+ 2. it was submitted to an appropriate target branch.
+ 3. it only has commits relevant to the specific issue.
+ 4. it has appropriate, clear, and effective commit messages.
+* A committer can start a pull request specific discussion; at this point that covers:
+ 1. Reviewing the code for any obvious problems.
+ 2. Providing feedback based on personal experience on the subject.
+ 3. Testing relevant examples on an untested platform.
+ 4. Thoroughly stepping through the change to understand potential side-effects.
+ 5. Examining discrepancies between the original issue and the pull request.
+ 6. Using @mentioning to involve another committer in the discussion.
+Anyone can offer their assessment of a pull request, or be involved in the
+discussion, but keep in mind that this isn't the time to decide if the pull
+request is desired or not. The only reason it should be rejected at this
+point is if someone skipped the earlier steps in the process and submitted
+code before any discussion happened.
+* Every review should add any specific changes required to the pull request:
+ * For comments on specific code, using GitHub line comments.
+ * For general changes, include them in the final assessment.
+* Every review should end by specifying the type of review, and a vote:
+ 1. Good to merge.
+ 2. Good to merge with minor changes (which are specified, or line comments).
+ 3. Not good to merge without major changes (which are specified).
+* Any committer can merge after there is a vote of "good to merge".
+ 1. Committers are trusted to do the right thing - you can merge your own code, but you should make sure you get appropriate independent review.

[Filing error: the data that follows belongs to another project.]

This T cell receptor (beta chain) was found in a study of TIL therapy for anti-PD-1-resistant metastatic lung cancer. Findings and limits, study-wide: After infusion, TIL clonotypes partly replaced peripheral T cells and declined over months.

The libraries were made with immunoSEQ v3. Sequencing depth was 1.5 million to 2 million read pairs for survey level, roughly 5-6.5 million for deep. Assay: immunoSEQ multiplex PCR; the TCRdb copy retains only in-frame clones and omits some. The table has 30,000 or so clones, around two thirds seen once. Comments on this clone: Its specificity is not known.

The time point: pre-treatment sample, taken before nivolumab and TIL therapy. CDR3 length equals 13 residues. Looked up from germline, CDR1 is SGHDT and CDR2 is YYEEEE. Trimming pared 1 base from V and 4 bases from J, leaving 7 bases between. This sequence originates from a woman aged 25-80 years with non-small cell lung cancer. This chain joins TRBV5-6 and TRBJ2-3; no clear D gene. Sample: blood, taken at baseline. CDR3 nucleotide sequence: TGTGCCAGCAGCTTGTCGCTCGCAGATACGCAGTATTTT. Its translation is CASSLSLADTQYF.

+ 2. Most changes should not merge unless a code review has been completed.
+* If the pull request is not reviewed within 14 days, you can ask any committer to execute the merge regardless:
+ * This can be blocked at any time by a single constructive vote against
+ merging ("Don't merge this, until you change...")
+ * This is not stopped by a non-constructive vote (Don't merge this, I have
+ not had a chance to look at it yet.")
+ * The committer is encouraged to review before merging.
+## Implications of Voting
+In some communities, voting positively comes with the implication "I approve
+*and* I'm willing to help." An unfavorable vote comes with the implication "I
+disagree, but I am willing to work with you to figure out a better solution."
+We hold the view that these implications should be fully spelled out: a vote
+is a formal expression of opinion, not a commitment to take any specific
+action, other than what we explicitly spell out.
+## Binding Votes
+The basic rule is that only project committers have a binding vote.
+Votes outside that indicate personal taste, but don’t have the same weight.
+That said, effective community members "personal taste" can and do shape the
+direction of decisions.
+## How Voting Works
+Votes are expressed as a number between -1 and +1, with '-1' meaning 'no', and
+'+1' meaning 'yes'. '+0' means "I don't think we should, but I don't object",
+and '-0' means "I think we shouldn't, but won't argue". Values in between sit
+somewhere between the two extremes.
+These numbers are guidelines. If you want to understand what someone means by